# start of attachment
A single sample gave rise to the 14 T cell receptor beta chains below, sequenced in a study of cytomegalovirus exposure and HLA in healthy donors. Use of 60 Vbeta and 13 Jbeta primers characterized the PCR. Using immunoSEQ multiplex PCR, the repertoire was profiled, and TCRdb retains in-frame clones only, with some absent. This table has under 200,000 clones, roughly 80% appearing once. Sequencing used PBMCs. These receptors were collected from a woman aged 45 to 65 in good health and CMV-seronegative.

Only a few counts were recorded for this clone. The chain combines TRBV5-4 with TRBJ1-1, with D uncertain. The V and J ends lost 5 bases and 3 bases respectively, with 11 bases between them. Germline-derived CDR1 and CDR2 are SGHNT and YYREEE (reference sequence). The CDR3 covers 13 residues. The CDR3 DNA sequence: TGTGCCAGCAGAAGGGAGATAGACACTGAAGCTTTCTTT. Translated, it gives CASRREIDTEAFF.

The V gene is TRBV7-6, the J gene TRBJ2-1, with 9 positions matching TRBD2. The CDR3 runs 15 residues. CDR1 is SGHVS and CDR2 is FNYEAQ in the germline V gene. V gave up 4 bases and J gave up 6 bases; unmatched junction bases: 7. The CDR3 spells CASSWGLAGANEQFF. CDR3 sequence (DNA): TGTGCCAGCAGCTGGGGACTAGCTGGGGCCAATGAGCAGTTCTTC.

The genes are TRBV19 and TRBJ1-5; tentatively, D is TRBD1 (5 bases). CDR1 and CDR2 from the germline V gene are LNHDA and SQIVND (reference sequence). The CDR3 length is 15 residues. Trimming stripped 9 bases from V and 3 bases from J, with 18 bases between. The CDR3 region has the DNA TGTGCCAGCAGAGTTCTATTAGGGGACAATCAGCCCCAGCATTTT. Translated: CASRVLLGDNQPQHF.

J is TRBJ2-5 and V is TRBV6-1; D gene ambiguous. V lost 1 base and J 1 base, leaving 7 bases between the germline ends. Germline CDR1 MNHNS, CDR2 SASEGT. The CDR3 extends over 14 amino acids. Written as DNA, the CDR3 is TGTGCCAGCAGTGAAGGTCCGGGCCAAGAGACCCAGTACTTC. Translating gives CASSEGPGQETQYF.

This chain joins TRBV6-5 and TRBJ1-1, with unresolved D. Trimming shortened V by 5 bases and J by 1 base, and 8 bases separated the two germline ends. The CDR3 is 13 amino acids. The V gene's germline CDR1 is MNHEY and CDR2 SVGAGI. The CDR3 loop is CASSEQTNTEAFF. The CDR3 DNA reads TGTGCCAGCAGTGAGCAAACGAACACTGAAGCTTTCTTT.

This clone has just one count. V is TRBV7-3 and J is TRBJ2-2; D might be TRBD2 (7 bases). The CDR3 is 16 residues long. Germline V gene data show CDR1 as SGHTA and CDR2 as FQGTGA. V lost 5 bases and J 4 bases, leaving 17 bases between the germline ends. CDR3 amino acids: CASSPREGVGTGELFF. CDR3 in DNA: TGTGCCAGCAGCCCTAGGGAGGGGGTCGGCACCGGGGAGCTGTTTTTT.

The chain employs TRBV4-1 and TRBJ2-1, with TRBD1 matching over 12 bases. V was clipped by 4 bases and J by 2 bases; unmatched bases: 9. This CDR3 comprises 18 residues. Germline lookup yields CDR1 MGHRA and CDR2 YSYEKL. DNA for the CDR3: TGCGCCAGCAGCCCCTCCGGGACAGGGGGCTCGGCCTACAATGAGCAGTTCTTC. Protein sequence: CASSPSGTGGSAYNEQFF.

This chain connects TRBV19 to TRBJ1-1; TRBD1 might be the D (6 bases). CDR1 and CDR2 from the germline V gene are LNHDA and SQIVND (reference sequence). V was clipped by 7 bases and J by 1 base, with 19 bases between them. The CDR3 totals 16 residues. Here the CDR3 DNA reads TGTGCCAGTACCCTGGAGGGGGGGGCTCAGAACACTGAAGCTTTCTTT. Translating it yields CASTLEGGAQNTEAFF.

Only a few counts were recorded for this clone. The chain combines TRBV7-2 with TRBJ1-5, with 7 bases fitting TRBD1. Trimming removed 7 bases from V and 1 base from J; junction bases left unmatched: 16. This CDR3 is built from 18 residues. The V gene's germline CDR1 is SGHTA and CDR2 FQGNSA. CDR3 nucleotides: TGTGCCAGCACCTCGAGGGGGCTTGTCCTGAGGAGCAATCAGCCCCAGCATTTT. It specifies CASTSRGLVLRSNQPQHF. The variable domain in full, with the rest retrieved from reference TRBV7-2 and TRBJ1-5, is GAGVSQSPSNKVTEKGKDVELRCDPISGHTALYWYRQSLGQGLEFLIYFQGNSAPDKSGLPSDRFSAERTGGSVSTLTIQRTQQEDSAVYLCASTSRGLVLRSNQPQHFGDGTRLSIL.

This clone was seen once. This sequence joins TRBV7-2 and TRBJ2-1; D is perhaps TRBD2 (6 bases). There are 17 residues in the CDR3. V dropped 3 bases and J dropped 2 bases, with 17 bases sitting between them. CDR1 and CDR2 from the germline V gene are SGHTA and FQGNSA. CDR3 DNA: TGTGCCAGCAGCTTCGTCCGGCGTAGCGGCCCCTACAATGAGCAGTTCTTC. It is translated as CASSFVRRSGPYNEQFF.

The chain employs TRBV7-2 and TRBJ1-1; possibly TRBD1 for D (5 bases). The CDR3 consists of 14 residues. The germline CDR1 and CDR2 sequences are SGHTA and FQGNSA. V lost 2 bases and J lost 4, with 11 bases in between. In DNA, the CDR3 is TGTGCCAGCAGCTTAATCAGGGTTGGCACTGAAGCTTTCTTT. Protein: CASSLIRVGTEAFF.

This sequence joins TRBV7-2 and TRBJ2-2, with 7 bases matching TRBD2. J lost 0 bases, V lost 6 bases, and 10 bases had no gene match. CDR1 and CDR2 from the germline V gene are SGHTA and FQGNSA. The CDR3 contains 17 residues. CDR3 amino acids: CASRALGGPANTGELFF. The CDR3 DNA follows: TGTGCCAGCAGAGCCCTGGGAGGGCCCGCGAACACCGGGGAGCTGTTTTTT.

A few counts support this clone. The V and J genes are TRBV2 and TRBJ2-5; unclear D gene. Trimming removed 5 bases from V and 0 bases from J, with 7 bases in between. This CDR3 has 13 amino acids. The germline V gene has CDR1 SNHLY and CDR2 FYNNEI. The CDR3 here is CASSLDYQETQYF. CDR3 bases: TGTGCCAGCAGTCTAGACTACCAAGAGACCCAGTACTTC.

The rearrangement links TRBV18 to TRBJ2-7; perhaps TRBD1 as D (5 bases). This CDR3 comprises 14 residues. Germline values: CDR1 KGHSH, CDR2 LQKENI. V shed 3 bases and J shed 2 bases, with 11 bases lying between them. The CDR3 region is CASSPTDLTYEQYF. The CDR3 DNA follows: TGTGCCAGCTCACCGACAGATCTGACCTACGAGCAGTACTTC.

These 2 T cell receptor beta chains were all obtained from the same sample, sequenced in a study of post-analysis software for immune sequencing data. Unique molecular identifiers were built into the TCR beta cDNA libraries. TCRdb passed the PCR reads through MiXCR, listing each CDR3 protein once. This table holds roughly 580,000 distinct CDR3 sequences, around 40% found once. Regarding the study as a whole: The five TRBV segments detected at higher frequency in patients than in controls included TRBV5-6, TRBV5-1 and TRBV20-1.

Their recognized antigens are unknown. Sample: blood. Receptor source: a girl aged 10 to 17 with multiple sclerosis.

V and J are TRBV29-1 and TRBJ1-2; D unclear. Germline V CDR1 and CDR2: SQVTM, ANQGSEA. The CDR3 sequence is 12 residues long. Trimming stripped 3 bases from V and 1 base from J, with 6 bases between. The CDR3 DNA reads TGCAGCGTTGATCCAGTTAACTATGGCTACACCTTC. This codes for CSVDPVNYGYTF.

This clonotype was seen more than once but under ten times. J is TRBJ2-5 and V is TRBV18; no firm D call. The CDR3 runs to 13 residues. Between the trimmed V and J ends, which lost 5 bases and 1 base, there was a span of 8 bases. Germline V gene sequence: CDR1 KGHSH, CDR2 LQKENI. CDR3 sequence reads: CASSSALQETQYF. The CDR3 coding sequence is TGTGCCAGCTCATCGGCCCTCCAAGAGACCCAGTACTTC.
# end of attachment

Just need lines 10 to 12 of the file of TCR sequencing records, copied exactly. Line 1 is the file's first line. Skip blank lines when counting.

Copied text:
Only a few counts were recorded for this clone. The chain combines TRBV7-2 with TRBJ1-5, with 7 bases fitting TRBD1. Trimming removed 7 bases from V and 1 base from J; junction bases left unmatched: 16. This CDR3 is built from 18 residues. The V gene's germline CDR1 is SGHTA and CDR2 FQGNSA. CDR3 nucleotides: TGTGCCAGCACCTCGAGGGGGCTTGTCCTGAGGAGCAATCAGCCCCAGCATTTT. It specifies CASTSRGLVLRSNQPQHF. The variable domain in full, with the rest retrieved from reference TRBV7-2 and TRBJ1-5, is GAGVSQSPSNKVTEKGKDVELRCDPISGHTALYWYRQSLGQGLEFLIYFQGNSAPDKSGLPSDRFSAERTGGSVSTLTIQRTQQEDSAVYLCASTSRGLVLRSNQPQHFGDGTRLSIL.

This clone was seen once. This sequence joins TRBV7-2 and TRBJ2-1; D is perhaps TRBD2 (6 bases). There are 17 residues in the CDR3. V dropped 3 bases and J dropped 2 bases, with 17 bases sitting between them. CDR1 and CDR2 from the germline V gene are SGHTA and FQGNSA. CDR3 DNA: TGTGCCAGCAGCTTCGTCCGGCGTAGCGGCCCCTACAATGAGCAGTTCTTC. It is translated as CASSFVRRSGPYNEQFF.

The chain employs TRBV7-2 and TRBJ1-1; possibly TRBD1 for D (5 bases). The CDR3 consists of 14 residues. The germline CDR1 and CDR2 sequences are SGHTA and FQGNSA. V lost 2 bases and J lost 4, with 11 bases in between. In DNA, the CDR3 is TGTGCCAGCAGCTTAATCAGGGTTGGCACTGAAGCTTTCTTT. Protein: CASSLIRVGTEAFF.